A team of experts from the Faculty of Medicine and Health Sciences of the University of Barcelona and the Institute for Bioengineering of Catalonia (IBEC) has designed a microfluidic device called microfluidic dynamic BH3 profiling (μDBP) that predicts the effectiveness of cancer treatment quickly and automatically, using a small number of cells from biopsies and without requiring specialised technical staff.
The study, published in the journal npj Precision Oncology, was led by Joan Montero, professor at the UB Department of Biomedicine and IBEC, and Javier Ramón-Azcón, ICREA research professor at IBEC. The paper, whose first author is Albert Manzano (UB-IBEC), who received his PhD from the UB in 2022 with a thesis on precision medicine in the fight against cancer, involves experts from the UB Faculty of Physics, the Vall d’Hebron Institute of Oncology (VHIO) and the Biomedical Research Networking Center in Bioengineering, Biomaterials and Nanomedicine (CIBER-BBN).
Personalized medicine has revolutionised the way we design effective cancer treatments. Considering that each tumour is unique and has its own characteristics, having predictive indicators of each patient’s response to treatment is a major step forward in oncology. The dynamic BH3 profiling (DBP) was initially developed in the laboratory of Professor Anthony Letai —Professor Montero was a co-inventor in this study— and patented in 2015 by the Dana-Farber Cancer Institute (United States). It was one of the first functional assays successfully tested to predict treatment in various types of cancer. This system brings cancer cells into contact with different therapeutic options to quickly identify ex vivo the ones that might be most effective in removing the tumour. Conceptually, it is very similar to the antibiograms used to identify antibiotics to treat bacterial infections.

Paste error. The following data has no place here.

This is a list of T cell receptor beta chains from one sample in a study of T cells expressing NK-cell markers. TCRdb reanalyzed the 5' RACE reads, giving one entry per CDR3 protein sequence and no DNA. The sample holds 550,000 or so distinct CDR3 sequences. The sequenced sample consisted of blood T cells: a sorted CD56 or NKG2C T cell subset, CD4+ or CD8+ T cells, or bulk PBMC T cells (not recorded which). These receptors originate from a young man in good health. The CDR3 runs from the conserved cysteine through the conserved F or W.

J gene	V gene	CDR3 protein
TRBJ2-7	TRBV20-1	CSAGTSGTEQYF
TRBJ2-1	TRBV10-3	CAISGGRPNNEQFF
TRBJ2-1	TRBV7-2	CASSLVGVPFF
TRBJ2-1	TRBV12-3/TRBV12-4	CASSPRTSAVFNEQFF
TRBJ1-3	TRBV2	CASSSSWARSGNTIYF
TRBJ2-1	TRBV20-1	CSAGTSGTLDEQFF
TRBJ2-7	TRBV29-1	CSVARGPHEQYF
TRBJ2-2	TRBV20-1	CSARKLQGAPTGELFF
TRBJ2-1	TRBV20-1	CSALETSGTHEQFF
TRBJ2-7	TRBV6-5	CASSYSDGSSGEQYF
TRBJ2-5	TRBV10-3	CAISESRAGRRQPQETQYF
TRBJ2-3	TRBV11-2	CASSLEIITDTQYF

Now, the new DBP microfluidic device —known as μDBP— solves several functional assay challenges: it reduces the number of cancer cells needed to test potential ex vivo therapies and automates the process to facilitate clinical application without specialised technical staff.
When a biopsy is received, the sample is dissociated to obtain individual cells using mechanical and enzymatic treatments. Once processed, the sample is filtered to obtain individual cells which are then subjected to the desired treatments and seeded in the microfluidic device.
The paper published in the journal npj Precision Oncology is the first to apply microfluidics to perform the functional assay of the DBP. Unlike other versions developed so far, such as the high-throughput DBP (Bhola et al., Science Signaling, 2020) with automated plates and dispensers to test hundreds of treatments, the new μDBP device is aimed at testing treatments in situ in a very fast, simple and automated way, without needing expensive machinery or specialised staff.